Browsing ECNIS annotated biomarkers bibliographic database - test version by Subjects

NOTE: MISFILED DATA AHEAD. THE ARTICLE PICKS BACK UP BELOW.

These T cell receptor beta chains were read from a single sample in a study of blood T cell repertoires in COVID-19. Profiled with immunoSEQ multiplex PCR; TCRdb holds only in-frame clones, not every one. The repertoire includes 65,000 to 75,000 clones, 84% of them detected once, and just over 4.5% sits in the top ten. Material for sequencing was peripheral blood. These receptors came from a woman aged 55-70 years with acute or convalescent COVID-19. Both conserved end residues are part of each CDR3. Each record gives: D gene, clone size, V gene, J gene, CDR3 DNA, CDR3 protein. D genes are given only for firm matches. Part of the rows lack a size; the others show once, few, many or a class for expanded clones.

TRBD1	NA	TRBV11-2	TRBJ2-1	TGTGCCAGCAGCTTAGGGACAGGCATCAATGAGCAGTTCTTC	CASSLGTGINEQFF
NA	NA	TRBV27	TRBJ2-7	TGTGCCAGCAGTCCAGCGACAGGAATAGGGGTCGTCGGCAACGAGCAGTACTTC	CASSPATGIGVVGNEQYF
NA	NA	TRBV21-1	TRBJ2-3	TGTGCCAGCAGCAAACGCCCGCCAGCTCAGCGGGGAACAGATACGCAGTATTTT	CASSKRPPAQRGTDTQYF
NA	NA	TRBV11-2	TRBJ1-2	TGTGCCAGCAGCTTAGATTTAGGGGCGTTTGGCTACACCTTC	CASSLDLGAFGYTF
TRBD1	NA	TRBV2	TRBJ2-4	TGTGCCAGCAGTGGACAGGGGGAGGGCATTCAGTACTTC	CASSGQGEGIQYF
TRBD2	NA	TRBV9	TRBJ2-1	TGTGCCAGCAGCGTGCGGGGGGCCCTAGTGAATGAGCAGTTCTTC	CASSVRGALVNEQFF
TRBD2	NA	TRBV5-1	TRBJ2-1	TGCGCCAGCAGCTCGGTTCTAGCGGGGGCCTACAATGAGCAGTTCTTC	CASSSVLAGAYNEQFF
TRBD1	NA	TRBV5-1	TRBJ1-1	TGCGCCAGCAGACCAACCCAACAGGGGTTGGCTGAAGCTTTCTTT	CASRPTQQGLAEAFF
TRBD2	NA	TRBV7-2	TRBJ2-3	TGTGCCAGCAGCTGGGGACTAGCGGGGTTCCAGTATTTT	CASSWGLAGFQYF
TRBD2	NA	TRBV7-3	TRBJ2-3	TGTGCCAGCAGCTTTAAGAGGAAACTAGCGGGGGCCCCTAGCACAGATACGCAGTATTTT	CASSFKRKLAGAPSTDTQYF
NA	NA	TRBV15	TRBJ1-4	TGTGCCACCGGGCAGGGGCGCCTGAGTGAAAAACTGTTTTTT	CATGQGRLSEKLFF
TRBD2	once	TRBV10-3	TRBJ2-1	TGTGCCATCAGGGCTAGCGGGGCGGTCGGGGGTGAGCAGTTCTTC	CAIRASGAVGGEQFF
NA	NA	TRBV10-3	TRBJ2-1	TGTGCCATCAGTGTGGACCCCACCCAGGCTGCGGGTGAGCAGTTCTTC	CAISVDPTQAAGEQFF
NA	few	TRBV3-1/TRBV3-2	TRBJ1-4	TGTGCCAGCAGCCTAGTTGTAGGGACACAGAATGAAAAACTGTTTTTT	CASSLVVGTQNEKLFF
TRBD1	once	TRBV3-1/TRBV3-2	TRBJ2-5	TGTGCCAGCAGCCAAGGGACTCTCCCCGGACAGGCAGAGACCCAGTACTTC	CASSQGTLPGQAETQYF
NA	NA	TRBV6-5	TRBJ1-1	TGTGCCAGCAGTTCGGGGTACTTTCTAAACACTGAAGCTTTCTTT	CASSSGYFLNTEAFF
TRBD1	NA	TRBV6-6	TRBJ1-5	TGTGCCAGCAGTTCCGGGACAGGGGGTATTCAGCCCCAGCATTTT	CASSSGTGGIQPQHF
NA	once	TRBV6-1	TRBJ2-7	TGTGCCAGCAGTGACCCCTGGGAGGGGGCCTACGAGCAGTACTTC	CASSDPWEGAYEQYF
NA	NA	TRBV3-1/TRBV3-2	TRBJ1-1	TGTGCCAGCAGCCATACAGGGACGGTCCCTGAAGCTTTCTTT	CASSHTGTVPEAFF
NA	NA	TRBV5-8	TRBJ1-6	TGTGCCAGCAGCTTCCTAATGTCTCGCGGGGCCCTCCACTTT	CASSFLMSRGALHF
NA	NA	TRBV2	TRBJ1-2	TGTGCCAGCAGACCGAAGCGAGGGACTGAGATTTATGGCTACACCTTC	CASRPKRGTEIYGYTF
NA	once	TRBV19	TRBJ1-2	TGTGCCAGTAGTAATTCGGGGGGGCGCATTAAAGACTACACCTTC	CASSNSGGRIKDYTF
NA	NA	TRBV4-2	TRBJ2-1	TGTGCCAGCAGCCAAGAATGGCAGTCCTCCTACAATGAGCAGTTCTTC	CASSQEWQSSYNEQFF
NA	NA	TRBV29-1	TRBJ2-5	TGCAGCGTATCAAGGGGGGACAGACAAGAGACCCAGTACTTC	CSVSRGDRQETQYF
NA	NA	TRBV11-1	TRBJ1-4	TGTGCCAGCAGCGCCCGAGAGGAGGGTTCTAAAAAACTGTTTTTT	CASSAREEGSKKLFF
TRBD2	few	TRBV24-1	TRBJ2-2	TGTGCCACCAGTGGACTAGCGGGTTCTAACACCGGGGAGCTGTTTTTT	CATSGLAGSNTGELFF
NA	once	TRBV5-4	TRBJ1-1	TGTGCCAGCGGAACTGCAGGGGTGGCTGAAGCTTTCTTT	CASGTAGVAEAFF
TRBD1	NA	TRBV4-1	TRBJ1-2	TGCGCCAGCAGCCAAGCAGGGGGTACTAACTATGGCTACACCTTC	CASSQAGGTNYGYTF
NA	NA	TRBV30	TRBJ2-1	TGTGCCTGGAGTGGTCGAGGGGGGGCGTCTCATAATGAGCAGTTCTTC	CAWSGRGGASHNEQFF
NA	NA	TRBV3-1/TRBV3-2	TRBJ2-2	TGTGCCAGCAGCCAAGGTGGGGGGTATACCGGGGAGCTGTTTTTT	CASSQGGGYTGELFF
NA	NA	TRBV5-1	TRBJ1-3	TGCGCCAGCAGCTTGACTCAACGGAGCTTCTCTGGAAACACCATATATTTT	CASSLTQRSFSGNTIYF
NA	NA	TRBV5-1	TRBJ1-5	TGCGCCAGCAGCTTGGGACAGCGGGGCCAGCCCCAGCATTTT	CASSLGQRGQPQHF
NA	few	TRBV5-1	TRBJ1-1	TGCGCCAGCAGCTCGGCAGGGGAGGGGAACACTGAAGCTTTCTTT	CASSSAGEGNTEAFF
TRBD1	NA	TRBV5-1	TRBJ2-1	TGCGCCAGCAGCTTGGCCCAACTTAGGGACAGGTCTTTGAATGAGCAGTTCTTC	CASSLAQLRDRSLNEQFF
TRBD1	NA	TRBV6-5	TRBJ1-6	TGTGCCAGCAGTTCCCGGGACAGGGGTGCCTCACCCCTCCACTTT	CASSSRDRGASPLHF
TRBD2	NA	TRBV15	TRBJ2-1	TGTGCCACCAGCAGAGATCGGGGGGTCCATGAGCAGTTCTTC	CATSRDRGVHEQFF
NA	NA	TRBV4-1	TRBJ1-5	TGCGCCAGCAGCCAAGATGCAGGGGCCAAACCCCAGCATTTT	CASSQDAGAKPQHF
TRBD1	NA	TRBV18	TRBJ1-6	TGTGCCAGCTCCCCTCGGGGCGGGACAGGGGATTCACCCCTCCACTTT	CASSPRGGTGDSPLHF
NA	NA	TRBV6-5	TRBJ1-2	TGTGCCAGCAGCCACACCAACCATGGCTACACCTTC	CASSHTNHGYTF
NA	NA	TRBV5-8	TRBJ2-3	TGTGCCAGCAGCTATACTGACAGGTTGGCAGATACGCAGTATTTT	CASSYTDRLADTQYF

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Effects of quercetin and beta-carotene supplementation on azoxymethane-induced colon carcinogenesis and inflammatory responses in rats fed with high-fat diet rich in omega-6 fatty acids.Chronic inflammation in gastrointestinal tract has been suggested as a risk factor for tumor formation. The effect of dietary supplementation of quercetin or beta-carotene on colon carcinogenesis and inflammatory response in rats fed with high-fat diet rich in omega-6 fatty acids was assessed. Animals were exposed to two weekly subcutaneous injections of AOM (azoxymethane) at a single dose of 15 mg/kg body weight. A portion of rats from each group was sacrificed at 8 weeks after the last AOM treatment to determine ACF (aberrant crypt foci) formation. Colonic mucosa expression of iNOS (inducible nitric oxide) and COX-2 (cyclooxygenase-2) protein, and blood PGE2 (prostaglandin E2) level were measured. The remaining groups of animals were sacrificed at 33 weeks after the last AOM treatment to examine colon tumor formation. Rats on high-fat diet developed more aberrant crypt foci (P<0.05) compared with those of rats on regular diet. In the same vein, but in contrast to the effect seen with regular diet, the high-fat diet induced a significant up-regulation of iNOS expression. There was no significant change in the extent of COX-2 expression or in the PGE2 levels. Quercetin or beta-carotene supplementation reduced the number of ACF only in animals fed high-fat diet (p<0.05), however, no significant difference in tumor incidence was found. At week 33, the expression of iNOS was reduced by quercetin without a statistical significance, and COX-2 expression was slightly reduced in rats on beta-carotene supplementation. No change in PGE2 levels was observed. Whilst dietary antioxidants are considered as effective suppressors for precancerous lesion formation in colons exposed to high-risk diet, it is clear that elucidating the role of individual antioxidants in colon tumor formation coupled with an understanding of the molecular mechanisms involved would benefit colon cancer prevention strategies.